Treat elevators with the same respect you treat the platform edge. Let the cane tell you that there is something solid ahead of you to step on. This is no time to enact bad elevator jokes.

Airports, Train and Bus stations

Transportation terminals tend to have several features in common. There are long distances to cover and large open areas with arrangements of furniture in the middle. The ticket counter is relatively close to the entrance, relative to the size of the terminal, that is.

The next part of the trip may cover several hundred yards of corridors including an array of modern miracle transportation: moving sidewalks, people movers, monorails and more. Little children think they are fun; I must be getting old. At the end of this part of the trip you must find just the right door and play the ticket game again.

You may be able to get most or all the way by yourself, but if you need help in finding your way, there is no use in being shy about asking for help. A personal guide may range from necessary to helpful to bothersome. As hard as it sometimes is to find help when you need it, sometimes it is harder to get rid of help when you don't want it any more. Some trips are once and never again, and I need more help then. Some trips are regulars, and I need little if any help then.

The job of the blind traveler is to learn and keep in mind the gate number and departure time. The guide, then, needs only to locate and steer, not to investigate and govern. The guide may try to investigate and govern, anyway, but it is your trip, not theirs. You make the decisions, so you stay in control.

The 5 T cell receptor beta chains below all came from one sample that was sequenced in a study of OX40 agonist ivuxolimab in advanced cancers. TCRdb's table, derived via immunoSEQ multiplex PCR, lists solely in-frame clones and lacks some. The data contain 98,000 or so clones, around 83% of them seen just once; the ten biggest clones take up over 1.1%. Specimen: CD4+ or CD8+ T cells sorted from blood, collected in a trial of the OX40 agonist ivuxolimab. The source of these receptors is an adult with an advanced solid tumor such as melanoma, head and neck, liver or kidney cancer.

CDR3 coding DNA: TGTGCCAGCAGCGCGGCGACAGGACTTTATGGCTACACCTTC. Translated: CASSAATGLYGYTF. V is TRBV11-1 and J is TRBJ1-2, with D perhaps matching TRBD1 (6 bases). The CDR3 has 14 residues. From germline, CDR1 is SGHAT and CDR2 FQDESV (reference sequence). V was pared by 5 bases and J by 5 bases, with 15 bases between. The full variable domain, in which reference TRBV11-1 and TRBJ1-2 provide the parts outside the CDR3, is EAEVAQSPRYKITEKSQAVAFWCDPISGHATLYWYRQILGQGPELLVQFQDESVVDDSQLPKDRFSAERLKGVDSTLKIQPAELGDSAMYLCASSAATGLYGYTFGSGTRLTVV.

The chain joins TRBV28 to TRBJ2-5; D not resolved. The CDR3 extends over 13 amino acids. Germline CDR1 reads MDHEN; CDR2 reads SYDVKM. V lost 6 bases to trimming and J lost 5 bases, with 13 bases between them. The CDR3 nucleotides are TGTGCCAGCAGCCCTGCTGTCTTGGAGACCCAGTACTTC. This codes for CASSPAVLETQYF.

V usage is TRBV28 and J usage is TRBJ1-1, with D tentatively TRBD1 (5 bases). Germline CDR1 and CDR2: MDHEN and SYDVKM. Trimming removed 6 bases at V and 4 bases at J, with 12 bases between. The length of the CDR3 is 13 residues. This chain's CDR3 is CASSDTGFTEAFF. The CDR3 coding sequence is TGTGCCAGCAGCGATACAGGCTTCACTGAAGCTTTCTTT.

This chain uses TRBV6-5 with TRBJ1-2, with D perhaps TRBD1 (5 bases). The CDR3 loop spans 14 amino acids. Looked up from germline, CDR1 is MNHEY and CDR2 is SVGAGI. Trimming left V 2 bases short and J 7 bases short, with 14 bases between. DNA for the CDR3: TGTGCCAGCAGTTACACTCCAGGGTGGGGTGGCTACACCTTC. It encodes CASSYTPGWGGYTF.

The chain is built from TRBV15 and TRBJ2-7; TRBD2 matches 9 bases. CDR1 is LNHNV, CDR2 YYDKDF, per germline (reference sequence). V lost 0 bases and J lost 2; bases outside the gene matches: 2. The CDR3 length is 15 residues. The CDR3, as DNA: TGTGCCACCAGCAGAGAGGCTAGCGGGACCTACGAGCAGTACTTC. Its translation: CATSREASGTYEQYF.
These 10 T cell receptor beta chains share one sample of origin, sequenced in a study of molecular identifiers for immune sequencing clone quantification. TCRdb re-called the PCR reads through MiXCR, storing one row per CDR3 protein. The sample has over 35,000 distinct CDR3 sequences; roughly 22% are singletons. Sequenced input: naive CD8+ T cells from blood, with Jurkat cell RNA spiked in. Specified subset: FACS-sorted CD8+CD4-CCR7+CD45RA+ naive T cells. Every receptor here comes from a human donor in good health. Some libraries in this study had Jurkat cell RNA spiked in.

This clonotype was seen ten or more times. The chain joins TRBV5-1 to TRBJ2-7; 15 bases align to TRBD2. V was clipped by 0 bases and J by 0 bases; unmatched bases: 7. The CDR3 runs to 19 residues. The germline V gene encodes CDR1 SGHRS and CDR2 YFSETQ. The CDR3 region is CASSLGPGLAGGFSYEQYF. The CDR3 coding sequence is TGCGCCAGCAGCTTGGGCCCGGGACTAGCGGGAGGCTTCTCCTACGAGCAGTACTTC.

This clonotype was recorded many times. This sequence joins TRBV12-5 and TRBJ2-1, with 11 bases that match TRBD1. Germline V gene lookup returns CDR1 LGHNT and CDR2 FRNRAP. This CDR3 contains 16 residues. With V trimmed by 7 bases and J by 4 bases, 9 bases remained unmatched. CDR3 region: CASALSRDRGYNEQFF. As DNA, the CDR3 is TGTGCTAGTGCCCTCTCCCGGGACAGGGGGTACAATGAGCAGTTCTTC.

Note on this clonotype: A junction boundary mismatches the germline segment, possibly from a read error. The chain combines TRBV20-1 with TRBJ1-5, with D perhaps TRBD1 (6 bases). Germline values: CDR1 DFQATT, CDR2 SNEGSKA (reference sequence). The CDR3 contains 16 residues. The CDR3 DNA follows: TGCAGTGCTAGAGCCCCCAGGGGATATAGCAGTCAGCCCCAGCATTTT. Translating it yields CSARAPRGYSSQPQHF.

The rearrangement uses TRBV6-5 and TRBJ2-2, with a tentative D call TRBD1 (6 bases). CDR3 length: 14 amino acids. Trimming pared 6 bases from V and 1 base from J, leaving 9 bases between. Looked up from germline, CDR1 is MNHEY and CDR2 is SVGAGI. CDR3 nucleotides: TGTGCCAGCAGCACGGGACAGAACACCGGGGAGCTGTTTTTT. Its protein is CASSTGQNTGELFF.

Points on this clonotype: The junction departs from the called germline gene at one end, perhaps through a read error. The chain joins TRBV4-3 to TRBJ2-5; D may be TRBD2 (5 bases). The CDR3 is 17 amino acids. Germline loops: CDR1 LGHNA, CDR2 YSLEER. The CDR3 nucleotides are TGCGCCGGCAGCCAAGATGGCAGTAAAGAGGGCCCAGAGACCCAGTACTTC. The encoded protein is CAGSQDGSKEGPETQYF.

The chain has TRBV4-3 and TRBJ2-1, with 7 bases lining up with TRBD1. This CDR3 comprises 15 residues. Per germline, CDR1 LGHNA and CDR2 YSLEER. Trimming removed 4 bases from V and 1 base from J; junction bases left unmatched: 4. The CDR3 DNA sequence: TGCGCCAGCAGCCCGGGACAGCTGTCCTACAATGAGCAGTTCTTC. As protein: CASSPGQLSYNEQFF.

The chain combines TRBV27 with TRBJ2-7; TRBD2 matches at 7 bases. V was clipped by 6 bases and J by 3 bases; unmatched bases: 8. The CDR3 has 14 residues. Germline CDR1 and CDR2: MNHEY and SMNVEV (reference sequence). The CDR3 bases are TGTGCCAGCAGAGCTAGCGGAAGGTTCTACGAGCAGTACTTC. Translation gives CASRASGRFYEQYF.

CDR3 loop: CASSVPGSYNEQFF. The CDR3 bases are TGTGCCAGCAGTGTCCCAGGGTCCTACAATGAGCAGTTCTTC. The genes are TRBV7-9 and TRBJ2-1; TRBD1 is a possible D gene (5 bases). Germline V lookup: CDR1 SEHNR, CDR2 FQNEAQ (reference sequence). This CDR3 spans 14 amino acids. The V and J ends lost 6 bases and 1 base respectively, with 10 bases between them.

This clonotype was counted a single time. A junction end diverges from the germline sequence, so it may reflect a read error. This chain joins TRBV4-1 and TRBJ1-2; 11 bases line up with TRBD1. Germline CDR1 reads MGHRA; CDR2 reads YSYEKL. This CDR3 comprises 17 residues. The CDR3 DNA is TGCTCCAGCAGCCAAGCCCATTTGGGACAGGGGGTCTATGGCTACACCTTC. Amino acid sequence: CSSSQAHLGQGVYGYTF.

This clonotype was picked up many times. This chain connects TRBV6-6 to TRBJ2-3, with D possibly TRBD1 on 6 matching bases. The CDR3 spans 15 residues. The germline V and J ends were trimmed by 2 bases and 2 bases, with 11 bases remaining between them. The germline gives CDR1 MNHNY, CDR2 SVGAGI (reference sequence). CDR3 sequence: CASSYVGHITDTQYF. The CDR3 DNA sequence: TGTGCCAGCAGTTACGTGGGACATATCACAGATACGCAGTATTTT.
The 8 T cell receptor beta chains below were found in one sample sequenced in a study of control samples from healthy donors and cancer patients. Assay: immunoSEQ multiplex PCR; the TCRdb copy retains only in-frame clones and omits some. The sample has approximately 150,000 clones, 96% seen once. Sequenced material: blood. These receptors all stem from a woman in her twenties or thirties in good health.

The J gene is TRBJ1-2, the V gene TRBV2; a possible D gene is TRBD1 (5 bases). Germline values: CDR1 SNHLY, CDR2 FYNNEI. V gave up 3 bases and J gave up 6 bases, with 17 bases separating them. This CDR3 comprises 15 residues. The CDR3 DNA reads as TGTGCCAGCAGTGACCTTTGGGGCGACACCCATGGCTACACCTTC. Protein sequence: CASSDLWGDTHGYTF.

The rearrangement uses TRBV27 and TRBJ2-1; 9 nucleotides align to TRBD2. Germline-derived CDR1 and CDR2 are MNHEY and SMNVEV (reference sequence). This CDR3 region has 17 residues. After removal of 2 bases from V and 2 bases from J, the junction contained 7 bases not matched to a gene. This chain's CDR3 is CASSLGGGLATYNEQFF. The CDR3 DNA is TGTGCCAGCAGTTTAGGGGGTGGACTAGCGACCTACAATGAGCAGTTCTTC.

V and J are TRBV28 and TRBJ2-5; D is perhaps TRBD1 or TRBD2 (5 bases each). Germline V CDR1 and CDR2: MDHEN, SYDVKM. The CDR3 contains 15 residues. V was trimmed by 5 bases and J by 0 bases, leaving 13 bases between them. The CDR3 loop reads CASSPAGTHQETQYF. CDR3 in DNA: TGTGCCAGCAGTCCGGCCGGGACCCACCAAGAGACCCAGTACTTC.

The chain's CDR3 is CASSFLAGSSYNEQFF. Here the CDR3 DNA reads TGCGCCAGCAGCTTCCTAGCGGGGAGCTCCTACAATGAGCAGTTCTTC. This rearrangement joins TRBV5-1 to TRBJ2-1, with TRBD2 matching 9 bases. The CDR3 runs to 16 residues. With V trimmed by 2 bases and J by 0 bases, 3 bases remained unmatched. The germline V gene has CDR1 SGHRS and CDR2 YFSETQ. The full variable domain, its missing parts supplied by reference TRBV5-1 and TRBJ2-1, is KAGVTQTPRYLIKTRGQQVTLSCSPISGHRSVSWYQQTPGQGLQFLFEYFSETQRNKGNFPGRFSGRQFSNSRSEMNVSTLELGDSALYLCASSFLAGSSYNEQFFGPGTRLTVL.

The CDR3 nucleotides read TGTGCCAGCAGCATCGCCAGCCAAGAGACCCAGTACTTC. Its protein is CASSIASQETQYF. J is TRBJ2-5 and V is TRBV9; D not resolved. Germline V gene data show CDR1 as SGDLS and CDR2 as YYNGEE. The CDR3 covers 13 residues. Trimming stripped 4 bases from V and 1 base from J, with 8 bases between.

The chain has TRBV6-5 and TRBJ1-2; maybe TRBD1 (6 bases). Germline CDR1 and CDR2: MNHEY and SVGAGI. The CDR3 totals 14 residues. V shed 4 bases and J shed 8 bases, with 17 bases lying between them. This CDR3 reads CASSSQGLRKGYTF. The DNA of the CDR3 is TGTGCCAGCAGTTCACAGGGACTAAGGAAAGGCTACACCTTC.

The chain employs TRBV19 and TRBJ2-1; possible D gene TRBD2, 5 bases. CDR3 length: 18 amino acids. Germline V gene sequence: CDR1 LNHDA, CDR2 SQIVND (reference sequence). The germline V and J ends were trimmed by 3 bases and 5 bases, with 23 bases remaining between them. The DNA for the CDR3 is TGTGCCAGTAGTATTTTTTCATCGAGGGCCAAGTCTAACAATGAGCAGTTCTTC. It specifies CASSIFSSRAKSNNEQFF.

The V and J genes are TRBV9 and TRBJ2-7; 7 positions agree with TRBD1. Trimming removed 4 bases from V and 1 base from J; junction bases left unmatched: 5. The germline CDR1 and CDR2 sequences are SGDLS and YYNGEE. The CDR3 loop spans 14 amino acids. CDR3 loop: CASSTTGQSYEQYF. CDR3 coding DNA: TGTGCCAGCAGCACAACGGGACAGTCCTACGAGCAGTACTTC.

In my experience, one of the distinct features of airports is the departure lounge. That is where you may have your ticket taken away from you, be pre-boarded, be helped at the right or wrong time with the right or wrong amount of help.

I have found it informative to hear what airline personnel say to each other about me. "Should we take his ticket?" That was when I clutched my ticket and gently found a seat to wait in. It was not the same seat I had before I went up to ask my question, but I still had my ticket and boarded when I chose.

There was the time when three flights were called before mine. Everyone walked around the edge of the lounge, avoiding the central area. I decided that benches or plants must be blocking that area. I could hear where tickets were being taken. When my flight was called, I took the "round" trip and found the departure gate myself. That was when I heard, "He didn't ask for any help." I don't always insist on being that independent, but that day I did.

Train stations may or may not be as big as airports, but they share the same obstacles. Trains are long, so platforms have to be long. Some train platforms are raised above the level of the tracks, so remember the rules from the subway lesson. Locate the platform edge, and respect it. Do not step sideways. Let your cane tell you that there is something solid to step on: up, down, and level.

Bus stations range in size from a driveway beside a small-town drug store to a city block or more. In bus stations, you need to get to the right boarding gate, and there is often a loud noise when you get there. Sometimes the distance from the boarding gate to the bus door is short and obvious, and you can find it easily. Sometimes the bus you want is behind or beyond three others, all of which are roaring along with their engines on "high idle". If you know where to go, then go ahead. Remember Rule One. If you don't know where to go, ask for help. All that noise to a blind person masks other useful sounds. The equivalent situation to a sighted person would be turning out the lights or flooding the area with fog.